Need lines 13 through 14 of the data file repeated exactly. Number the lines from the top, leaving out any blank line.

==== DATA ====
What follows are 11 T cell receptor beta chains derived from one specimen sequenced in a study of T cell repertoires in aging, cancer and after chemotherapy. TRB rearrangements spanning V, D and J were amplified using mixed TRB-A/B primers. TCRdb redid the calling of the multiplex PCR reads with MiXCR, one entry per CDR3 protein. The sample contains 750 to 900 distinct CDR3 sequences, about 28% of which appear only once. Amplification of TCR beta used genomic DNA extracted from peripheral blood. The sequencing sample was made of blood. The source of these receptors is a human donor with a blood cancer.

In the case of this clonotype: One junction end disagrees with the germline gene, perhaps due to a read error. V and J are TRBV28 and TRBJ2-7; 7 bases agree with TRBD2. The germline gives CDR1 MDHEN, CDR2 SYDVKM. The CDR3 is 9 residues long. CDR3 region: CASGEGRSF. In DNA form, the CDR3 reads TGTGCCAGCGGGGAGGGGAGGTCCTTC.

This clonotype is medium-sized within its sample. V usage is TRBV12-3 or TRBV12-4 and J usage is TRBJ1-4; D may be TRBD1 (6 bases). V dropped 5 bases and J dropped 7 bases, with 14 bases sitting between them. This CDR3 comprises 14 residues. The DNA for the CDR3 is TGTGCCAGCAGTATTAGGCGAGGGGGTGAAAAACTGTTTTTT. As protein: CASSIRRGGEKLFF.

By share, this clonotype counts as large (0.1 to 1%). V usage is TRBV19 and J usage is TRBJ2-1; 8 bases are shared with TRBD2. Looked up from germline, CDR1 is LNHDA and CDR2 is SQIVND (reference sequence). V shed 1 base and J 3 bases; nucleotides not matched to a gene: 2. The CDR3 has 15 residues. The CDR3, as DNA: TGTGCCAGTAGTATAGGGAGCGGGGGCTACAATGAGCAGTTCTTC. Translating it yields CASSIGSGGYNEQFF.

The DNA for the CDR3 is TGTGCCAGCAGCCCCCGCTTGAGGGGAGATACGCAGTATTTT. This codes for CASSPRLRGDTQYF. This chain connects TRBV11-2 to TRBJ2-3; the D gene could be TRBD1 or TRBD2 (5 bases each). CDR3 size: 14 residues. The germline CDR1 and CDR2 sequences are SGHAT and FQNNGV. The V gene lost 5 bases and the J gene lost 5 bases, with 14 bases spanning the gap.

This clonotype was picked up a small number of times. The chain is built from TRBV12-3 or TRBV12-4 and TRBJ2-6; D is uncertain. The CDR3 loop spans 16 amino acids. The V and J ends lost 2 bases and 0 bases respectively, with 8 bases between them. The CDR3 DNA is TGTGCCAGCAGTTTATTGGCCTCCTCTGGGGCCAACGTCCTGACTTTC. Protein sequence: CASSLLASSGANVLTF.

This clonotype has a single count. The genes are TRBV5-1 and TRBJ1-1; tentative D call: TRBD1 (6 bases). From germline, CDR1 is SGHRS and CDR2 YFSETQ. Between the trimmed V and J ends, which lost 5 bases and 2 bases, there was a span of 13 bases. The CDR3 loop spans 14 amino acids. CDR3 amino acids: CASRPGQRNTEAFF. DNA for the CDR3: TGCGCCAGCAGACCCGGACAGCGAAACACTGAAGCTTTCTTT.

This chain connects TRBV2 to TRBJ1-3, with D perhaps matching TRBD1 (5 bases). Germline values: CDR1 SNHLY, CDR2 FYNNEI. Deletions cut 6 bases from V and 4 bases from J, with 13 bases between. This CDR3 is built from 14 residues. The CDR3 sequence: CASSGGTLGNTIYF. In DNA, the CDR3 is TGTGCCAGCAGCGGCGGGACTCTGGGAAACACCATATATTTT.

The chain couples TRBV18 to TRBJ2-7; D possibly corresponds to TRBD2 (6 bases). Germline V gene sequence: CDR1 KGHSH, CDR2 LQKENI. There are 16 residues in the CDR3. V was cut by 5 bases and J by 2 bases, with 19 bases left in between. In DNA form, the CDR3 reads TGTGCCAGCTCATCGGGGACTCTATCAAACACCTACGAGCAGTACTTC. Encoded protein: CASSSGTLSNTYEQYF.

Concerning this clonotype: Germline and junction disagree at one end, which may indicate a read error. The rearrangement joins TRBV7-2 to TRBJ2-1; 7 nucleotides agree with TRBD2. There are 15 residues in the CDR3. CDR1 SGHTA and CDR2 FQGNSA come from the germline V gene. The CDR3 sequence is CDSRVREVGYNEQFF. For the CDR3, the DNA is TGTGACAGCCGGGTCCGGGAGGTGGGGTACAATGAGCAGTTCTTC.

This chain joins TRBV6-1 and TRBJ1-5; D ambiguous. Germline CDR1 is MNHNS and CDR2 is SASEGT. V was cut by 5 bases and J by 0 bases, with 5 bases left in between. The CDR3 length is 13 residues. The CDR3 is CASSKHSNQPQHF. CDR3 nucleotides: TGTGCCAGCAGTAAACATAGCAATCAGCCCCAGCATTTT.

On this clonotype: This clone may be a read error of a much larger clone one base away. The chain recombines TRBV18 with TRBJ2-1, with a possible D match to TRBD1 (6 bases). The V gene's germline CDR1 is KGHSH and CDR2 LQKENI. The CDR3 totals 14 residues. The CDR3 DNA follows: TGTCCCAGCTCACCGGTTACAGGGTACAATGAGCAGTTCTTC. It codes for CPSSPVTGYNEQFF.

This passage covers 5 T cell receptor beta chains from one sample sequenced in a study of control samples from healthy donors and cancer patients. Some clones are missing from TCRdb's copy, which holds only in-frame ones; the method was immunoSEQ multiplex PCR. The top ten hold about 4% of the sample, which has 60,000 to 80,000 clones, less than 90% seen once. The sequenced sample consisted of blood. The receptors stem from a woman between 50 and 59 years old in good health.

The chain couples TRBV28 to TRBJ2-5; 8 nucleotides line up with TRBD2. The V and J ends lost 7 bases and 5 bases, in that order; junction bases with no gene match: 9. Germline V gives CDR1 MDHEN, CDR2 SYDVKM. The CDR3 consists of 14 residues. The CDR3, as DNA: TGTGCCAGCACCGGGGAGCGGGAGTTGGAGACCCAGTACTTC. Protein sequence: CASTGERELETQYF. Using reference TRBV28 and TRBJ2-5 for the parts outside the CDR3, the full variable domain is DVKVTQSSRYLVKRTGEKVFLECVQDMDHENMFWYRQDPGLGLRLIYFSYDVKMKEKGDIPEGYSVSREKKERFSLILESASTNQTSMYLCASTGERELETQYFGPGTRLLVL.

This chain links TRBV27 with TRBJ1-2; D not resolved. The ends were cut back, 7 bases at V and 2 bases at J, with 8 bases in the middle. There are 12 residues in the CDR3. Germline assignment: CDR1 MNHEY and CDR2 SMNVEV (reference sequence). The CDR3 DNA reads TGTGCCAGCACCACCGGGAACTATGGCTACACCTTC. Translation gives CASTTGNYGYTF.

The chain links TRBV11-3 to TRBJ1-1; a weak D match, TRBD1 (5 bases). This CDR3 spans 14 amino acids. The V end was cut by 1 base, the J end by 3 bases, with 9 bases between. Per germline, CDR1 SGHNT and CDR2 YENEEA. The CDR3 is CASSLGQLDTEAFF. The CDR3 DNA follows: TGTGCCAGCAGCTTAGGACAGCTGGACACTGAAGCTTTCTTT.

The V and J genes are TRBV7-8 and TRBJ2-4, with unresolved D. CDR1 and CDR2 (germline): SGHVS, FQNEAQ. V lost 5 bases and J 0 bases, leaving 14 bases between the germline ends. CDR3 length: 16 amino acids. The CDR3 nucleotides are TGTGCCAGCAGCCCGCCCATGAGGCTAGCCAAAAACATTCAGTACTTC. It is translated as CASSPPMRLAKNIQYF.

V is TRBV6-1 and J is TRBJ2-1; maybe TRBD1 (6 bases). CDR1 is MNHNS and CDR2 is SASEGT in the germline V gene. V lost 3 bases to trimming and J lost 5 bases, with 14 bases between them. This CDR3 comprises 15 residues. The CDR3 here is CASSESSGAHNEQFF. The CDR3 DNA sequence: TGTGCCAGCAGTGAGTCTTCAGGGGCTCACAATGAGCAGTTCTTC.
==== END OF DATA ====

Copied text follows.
This passage covers 5 T cell receptor beta chains from one sample sequenced in a study of control samples from healthy donors and cancer patients. Some clones are missing from TCRdb's copy, which holds only in-frame ones; the method was immunoSEQ multiplex PCR. The top ten hold about 4% of the sample, which has 60,000 to 80,000 clones, less than 90% seen once. The sequenced sample consisted of blood. The receptors stem from a woman between 50 and 59 years old in good health.

The chain couples TRBV28 to TRBJ2-5; 8 nucleotides line up with TRBD2. The V and J ends lost 7 bases and 5 bases, in that order; junction bases with no gene match: 9. Germline V gives CDR1 MDHEN, CDR2 SYDVKM. The CDR3 consists of 14 residues. The CDR3, as DNA: TGTGCCAGCACCGGGGAGCGGGAGTTGGAGACCCAGTACTTC. Protein sequence: CASTGERELETQYF. Using reference TRBV28 and TRBJ2-5 for the parts outside the CDR3, the full variable domain is DVKVTQSSRYLVKRTGEKVFLECVQDMDHENMFWYRQDPGLGLRLIYFSYDVKMKEKGDIPEGYSVSREKKERFSLILESASTNQTSMYLCASTGERELETQYFGPGTRLLVL.